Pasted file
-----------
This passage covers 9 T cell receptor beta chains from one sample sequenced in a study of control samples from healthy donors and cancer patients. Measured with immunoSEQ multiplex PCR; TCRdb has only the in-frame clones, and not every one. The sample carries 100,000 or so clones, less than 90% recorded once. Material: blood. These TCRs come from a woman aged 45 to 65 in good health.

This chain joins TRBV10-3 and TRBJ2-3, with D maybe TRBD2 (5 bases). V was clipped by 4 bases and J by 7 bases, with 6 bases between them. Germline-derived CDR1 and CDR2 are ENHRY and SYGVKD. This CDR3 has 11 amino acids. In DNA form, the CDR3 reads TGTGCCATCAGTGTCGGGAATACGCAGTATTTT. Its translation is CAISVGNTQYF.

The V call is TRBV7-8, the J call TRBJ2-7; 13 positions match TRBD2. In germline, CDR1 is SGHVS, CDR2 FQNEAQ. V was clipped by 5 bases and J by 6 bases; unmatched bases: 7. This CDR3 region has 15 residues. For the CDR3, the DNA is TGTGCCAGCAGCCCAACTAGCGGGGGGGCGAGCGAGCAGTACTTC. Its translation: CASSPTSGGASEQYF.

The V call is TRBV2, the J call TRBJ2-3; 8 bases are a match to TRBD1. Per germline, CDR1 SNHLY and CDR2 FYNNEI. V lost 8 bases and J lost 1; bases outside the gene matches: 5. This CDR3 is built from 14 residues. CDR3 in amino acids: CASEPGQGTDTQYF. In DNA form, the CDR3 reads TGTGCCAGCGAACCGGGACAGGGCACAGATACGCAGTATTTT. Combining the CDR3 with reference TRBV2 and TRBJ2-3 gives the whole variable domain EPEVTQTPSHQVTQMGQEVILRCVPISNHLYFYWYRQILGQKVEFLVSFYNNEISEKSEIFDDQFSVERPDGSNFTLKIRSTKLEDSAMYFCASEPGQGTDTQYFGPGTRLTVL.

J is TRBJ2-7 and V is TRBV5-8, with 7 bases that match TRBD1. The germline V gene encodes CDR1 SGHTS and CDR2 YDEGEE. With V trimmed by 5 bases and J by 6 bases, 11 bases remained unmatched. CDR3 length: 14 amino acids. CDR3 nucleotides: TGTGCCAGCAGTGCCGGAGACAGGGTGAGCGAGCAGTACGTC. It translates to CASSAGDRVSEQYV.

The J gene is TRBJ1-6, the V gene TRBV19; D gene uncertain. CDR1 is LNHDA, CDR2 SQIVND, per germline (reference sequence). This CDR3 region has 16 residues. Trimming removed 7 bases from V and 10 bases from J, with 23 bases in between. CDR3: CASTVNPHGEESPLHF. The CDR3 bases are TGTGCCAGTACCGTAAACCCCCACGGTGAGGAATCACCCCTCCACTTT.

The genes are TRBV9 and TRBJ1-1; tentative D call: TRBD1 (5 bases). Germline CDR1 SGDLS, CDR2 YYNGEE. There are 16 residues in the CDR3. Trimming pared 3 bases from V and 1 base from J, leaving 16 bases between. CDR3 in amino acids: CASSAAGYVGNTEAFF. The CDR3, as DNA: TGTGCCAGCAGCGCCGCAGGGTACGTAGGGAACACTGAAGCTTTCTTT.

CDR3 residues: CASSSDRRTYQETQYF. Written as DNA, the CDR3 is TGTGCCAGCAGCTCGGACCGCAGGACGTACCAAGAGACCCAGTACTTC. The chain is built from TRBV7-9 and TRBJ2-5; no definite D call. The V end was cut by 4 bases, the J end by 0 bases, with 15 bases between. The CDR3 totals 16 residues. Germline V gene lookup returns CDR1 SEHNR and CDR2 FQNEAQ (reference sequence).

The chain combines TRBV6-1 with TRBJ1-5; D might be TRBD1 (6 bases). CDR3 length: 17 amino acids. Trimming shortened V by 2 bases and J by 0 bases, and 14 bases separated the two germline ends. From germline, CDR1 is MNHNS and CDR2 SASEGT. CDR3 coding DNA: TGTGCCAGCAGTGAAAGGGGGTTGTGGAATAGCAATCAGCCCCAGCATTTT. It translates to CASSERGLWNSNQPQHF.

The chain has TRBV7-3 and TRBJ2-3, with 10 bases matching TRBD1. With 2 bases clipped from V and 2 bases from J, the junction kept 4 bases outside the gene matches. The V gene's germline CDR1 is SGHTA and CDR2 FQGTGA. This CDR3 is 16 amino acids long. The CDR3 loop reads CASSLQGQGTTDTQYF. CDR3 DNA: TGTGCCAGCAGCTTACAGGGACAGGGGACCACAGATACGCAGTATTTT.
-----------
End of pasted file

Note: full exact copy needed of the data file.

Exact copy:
This passage covers 9 T cell receptor beta chains from one sample sequenced in a study of control samples from healthy donors and cancer patients. Measured with immunoSEQ multiplex PCR; TCRdb has only the in-frame clones, and not every one. The sample carries 100,000 or so clones, less than 90% recorded once. Material: blood. These TCRs come from a woman aged 45 to 65 in good health.

This chain joins TRBV10-3 and TRBJ2-3, with D maybe TRBD2 (5 bases). V was clipped by 4 bases and J by 7 bases, with 6 bases between them. Germline-derived CDR1 and CDR2 are ENHRY and SYGVKD. This CDR3 has 11 amino acids. In DNA form, the CDR3 reads TGTGCCATCAGTGTCGGGAATACGCAGTATTTT. Its translation is CAISVGNTQYF.

The V call is TRBV7-8, the J call TRBJ2-7; 13 positions match TRBD2. In germline, CDR1 is SGHVS, CDR2 FQNEAQ. V was clipped by 5 bases and J by 6 bases; unmatched bases: 7. This CDR3 region has 15 residues. For the CDR3, the DNA is TGTGCCAGCAGCCCAACTAGCGGGGGGGCGAGCGAGCAGTACTTC. Its translation: CASSPTSGGASEQYF.

The V call is TRBV2, the J call TRBJ2-3; 8 bases are a match to TRBD1. Per germline, CDR1 SNHLY and CDR2 FYNNEI. V lost 8 bases and J lost 1; bases outside the gene matches: 5. This CDR3 is built from 14 residues. CDR3 in amino acids: CASEPGQGTDTQYF. In DNA form, the CDR3 reads TGTGCCAGCGAACCGGGACAGGGCACAGATACGCAGTATTTT. Combining the CDR3 with reference TRBV2 and TRBJ2-3 gives the whole variable domain EPEVTQTPSHQVTQMGQEVILRCVPISNHLYFYWYRQILGQKVEFLVSFYNNEISEKSEIFDDQFSVERPDGSNFTLKIRSTKLEDSAMYFCASEPGQGTDTQYFGPGTRLTVL.

J is TRBJ2-7 and V is TRBV5-8, with 7 bases that match TRBD1. The germline V gene encodes CDR1 SGHTS and CDR2 YDEGEE. With V trimmed by 5 bases and J by 6 bases, 11 bases remained unmatched. CDR3 length: 14 amino acids. CDR3 nucleotides: TGTGCCAGCAGTGCCGGAGACAGGGTGAGCGAGCAGTACGTC. It translates to CASSAGDRVSEQYV.

The J gene is TRBJ1-6, the V gene TRBV19; D gene uncertain. CDR1 is LNHDA, CDR2 SQIVND, per germline (reference sequence). This CDR3 region has 16 residues. Trimming removed 7 bases from V and 10 bases from J, with 23 bases in between. CDR3: CASTVNPHGEESPLHF. The CDR3 bases are TGTGCCAGTACCGTAAACCCCCACGGTGAGGAATCACCCCTCCACTTT.

The genes are TRBV9 and TRBJ1-1; tentative D call: TRBD1 (5 bases). Germline CDR1 SGDLS, CDR2 YYNGEE. There are 16 residues in the CDR3. Trimming pared 3 bases from V and 1 base from J, leaving 16 bases between. CDR3 in amino acids: CASSAAGYVGNTEAFF. The CDR3, as DNA: TGTGCCAGCAGCGCCGCAGGGTACGTAGGGAACACTGAAGCTTTCTTT.

CDR3 residues: CASSSDRRTYQETQYF. Written as DNA, the CDR3 is TGTGCCAGCAGCTCGGACCGCAGGACGTACCAAGAGACCCAGTACTTC. The chain is built from TRBV7-9 and TRBJ2-5; no definite D call. The V end was cut by 4 bases, the J end by 0 bases, with 15 bases between. The CDR3 totals 16 residues. Germline V gene lookup returns CDR1 SEHNR and CDR2 FQNEAQ (reference sequence).

The chain combines TRBV6-1 with TRBJ1-5; D might be TRBD1 (6 bases). CDR3 length: 17 amino acids. Trimming shortened V by 2 bases and J by 0 bases, and 14 bases separated the two germline ends. From germline, CDR1 is MNHNS and CDR2 SASEGT. CDR3 coding DNA: TGTGCCAGCAGTGAAAGGGGGTTGTGGAATAGCAATCAGCCCCAGCATTTT. It translates to CASSERGLWNSNQPQHF.

The chain has TRBV7-3 and TRBJ2-3, with 10 bases matching TRBD1. With 2 bases clipped from V and 2 bases from J, the junction kept 4 bases outside the gene matches. The V gene's germline CDR1 is SGHTA and CDR2 FQGTGA. This CDR3 is 16 amino acids long. The CDR3 loop reads CASSLQGQGTTDTQYF. CDR3 DNA: TGTGCCAGCAGCTTACAGGGACAGGGGACCACAGATACGCAGTATTTT.